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Author Topic: Radler of Hollinger indicted in the USA - RCMP sees no need to investigate
VanLuke
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posted 19 August 2005 11:54 AM      Profile for VanLuke     Send New Private Message      Edit/Delete Post  Reply With Quote 
quote:
...U.S. federal prosecutors have filed fraud charges against David Radler former publisher of the Chicago Sun-Times newspaper and chief operating officer of Hollinger International.

After a U.S. federal grand jury in Chicago indicted former Hollinger International Inc. President David Radler, the RCMP said it has already determined there's no need for a Canadian investigation.

Late Thursday, an RCMP spokesperson said that the force looked into allegations of security crime at Hollinger International back in February 2004.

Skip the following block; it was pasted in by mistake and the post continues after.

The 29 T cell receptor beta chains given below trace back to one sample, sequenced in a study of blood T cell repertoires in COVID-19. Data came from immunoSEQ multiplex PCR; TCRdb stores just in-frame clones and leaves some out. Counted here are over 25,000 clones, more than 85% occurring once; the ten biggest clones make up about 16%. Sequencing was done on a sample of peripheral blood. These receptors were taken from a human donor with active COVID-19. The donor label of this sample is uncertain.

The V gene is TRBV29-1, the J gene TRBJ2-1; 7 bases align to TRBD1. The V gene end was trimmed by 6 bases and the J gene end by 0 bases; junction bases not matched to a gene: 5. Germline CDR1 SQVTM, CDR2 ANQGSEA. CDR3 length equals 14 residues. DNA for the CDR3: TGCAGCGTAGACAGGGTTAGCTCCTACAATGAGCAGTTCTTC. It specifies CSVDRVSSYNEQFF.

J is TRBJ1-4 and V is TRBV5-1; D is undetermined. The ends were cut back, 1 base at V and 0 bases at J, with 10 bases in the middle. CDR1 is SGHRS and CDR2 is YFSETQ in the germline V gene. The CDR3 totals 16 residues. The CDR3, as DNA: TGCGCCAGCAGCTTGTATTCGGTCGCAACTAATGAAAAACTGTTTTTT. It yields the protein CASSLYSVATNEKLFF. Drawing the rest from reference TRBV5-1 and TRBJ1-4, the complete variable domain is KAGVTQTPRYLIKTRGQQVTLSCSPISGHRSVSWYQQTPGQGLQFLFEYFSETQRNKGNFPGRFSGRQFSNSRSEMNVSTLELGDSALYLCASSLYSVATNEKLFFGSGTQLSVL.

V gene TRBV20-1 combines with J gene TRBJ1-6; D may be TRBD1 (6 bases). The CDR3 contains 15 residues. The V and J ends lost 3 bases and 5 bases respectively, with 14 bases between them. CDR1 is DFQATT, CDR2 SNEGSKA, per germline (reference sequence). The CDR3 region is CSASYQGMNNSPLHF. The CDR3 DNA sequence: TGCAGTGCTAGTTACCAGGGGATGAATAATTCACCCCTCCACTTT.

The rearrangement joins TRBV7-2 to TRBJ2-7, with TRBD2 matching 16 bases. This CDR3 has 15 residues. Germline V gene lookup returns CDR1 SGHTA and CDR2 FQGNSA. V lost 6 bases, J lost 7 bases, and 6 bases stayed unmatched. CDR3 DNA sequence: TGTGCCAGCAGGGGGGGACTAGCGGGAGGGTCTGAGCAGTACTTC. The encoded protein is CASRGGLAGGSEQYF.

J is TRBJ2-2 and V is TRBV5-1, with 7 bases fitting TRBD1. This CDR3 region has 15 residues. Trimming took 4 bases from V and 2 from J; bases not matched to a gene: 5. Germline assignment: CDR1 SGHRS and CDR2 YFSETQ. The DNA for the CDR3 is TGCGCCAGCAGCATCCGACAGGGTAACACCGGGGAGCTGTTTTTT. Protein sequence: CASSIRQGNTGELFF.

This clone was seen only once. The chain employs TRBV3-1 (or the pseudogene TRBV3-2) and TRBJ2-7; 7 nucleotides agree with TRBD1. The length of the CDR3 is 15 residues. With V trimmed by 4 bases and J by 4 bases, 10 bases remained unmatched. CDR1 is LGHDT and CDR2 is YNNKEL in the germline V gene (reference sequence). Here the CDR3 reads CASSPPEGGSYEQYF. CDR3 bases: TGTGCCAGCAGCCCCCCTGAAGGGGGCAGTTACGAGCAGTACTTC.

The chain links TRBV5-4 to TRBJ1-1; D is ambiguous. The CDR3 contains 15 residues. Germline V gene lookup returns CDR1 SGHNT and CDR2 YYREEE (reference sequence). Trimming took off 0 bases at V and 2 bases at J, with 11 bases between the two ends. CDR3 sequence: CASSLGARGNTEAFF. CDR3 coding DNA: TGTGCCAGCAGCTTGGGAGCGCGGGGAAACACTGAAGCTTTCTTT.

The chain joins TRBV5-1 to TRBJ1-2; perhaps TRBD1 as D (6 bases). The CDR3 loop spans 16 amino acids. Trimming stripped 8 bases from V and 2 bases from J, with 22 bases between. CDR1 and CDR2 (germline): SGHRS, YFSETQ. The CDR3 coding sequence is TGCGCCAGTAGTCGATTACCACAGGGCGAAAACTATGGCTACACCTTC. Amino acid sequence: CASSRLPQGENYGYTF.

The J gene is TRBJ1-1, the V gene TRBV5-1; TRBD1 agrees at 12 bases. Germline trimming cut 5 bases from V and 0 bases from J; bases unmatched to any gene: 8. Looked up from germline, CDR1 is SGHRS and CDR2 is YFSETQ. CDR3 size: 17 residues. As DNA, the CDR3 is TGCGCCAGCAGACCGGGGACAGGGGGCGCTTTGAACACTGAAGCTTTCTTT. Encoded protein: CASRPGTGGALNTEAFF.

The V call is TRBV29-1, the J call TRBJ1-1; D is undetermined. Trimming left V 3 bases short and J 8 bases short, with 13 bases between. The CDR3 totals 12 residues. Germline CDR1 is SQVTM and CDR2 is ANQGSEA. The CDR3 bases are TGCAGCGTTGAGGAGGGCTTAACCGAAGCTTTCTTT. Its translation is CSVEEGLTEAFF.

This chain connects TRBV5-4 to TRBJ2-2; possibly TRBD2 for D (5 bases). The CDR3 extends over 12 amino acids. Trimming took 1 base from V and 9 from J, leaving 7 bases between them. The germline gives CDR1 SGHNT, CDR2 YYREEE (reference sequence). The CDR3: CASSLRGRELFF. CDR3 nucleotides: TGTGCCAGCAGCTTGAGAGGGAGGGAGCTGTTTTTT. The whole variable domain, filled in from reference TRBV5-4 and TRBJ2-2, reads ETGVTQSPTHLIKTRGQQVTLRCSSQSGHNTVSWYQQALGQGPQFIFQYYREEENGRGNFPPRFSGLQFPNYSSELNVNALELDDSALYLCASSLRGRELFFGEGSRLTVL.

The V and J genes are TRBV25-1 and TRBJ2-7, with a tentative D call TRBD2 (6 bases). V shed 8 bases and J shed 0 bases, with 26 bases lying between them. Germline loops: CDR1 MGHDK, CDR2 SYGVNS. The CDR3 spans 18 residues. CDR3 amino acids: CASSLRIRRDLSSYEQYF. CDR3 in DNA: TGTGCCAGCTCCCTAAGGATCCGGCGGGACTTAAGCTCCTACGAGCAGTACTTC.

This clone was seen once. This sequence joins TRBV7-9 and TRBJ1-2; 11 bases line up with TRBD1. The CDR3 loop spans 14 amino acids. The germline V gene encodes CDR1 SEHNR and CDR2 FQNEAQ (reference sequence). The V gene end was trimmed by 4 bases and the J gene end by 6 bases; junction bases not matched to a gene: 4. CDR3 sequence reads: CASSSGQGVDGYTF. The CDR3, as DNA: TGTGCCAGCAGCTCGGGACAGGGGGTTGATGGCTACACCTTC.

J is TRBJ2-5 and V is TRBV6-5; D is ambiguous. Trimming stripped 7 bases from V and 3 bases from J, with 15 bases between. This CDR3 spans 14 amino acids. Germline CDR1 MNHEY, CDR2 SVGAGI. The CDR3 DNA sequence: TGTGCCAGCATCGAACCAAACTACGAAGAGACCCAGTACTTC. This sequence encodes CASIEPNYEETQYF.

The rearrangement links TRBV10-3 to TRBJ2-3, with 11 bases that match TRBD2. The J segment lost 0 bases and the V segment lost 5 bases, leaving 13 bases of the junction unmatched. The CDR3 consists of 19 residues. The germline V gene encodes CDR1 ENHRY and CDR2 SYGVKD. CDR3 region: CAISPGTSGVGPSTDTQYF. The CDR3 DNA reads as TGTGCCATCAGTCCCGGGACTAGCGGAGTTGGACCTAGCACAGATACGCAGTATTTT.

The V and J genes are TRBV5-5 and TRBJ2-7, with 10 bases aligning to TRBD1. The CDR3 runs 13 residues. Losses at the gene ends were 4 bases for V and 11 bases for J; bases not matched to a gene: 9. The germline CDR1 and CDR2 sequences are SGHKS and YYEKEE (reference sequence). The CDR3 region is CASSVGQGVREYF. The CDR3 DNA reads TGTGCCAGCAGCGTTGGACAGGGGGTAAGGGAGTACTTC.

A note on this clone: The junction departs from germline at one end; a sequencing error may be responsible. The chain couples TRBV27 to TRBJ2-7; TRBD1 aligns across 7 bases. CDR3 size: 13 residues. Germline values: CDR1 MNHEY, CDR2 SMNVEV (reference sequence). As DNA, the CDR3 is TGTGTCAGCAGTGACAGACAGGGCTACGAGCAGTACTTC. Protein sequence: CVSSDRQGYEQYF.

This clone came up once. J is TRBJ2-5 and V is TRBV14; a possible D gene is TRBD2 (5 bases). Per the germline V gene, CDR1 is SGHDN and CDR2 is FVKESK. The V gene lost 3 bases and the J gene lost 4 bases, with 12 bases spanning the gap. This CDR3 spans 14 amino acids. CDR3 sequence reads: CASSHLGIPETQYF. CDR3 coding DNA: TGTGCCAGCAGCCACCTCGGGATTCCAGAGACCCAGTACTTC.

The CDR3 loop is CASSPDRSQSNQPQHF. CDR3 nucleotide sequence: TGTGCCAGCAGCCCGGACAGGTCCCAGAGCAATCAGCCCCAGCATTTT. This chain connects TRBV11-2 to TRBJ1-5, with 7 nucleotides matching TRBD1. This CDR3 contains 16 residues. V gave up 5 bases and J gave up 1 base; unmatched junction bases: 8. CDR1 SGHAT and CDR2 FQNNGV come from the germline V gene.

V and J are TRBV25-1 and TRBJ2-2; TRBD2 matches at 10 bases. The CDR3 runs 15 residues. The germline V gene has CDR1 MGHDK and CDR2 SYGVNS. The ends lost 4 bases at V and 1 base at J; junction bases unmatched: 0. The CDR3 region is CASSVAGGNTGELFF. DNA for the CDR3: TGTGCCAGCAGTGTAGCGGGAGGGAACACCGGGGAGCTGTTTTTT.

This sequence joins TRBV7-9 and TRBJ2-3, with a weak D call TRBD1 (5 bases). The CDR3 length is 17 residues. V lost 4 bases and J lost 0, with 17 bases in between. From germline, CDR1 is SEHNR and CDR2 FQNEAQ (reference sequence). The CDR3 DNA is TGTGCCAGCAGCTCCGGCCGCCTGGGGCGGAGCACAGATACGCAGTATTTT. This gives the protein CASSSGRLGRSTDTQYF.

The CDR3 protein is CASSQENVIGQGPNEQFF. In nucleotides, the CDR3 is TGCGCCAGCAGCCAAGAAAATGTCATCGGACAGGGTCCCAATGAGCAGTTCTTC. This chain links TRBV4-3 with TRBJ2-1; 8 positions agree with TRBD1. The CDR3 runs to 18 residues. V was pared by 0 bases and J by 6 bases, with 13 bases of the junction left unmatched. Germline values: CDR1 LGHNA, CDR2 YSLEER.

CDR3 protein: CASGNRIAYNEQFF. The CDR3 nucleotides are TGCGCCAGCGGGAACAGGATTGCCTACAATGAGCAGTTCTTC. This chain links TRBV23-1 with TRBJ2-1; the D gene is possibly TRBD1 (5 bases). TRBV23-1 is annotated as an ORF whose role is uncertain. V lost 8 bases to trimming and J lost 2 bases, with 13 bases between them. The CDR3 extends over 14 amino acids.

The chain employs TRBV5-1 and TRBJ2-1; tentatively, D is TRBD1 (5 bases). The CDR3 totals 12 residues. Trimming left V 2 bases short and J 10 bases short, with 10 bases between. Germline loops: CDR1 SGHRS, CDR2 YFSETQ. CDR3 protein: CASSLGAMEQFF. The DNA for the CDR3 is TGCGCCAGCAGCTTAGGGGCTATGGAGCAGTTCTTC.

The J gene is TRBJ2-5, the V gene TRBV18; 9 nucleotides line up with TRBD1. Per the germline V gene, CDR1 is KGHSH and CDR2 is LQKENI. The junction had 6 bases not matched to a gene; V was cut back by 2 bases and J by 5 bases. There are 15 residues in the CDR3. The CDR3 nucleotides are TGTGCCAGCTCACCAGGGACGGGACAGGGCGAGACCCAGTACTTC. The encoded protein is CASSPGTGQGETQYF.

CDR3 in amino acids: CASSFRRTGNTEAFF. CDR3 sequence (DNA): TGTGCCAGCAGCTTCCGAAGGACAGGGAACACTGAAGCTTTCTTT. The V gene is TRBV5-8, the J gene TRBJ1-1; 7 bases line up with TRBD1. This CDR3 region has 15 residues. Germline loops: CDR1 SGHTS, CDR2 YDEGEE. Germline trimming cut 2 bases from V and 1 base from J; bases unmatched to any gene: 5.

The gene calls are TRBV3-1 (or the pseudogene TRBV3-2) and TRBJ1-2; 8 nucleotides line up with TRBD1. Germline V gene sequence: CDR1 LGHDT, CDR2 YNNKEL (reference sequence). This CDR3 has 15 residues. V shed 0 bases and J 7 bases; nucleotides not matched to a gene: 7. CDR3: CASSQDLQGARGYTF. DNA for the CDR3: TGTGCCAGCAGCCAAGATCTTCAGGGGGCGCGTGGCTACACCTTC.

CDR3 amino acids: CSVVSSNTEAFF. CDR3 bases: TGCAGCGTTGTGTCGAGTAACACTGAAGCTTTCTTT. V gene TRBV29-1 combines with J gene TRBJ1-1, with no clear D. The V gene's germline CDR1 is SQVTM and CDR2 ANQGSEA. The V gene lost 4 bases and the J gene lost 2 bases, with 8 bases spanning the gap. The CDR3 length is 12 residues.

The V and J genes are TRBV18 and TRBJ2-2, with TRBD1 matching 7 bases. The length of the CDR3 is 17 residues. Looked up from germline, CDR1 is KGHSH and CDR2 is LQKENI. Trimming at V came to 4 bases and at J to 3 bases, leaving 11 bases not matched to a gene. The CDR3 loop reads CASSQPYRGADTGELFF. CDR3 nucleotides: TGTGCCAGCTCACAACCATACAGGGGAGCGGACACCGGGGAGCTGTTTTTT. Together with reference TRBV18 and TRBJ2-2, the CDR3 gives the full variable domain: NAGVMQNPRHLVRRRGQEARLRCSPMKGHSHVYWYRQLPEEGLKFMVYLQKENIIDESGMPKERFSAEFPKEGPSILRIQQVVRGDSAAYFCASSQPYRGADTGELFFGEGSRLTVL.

"After conducting a thorough review, it was determined that no Canadian investigation was required,'' RCMP Cpl. Michele Paradis told The Toronto Star....


http://www.ctv.ca/servlet/ArticleNews/story/CTVNews/20050819_conrad_black050818 /?hub=TopStories

Why? Because he's got friends in high places?


quote:
...The [US] federal indictment alleges Radler, Kipnis and Ravelston engineered secret deals that saw $32 million diverted from shareholders in the guise of tax-exempt non-compete fees.

Black was not named in the indictment, although prosecutors said the U.S. government is not only continuing its investigation, but is doing so with Radler's cooperation.

The former publisher of the Chicago Sun-Times, prosecutors said, will plead guilty at a later date.


They used the same mechanism in Canada including in the sale to Canwest.
Are these fees illegal in the USA but not in Canada?

quote:
Watching developments in New York, author Richard Siklos believes that doesn't bode well for the former media tycoon he profiles in his book, Shades of Black.

"They're pretty close to the mesh in the slam dunk world," Siklos said, drawing a basketball analogy on CTV's Canada AM early Friday.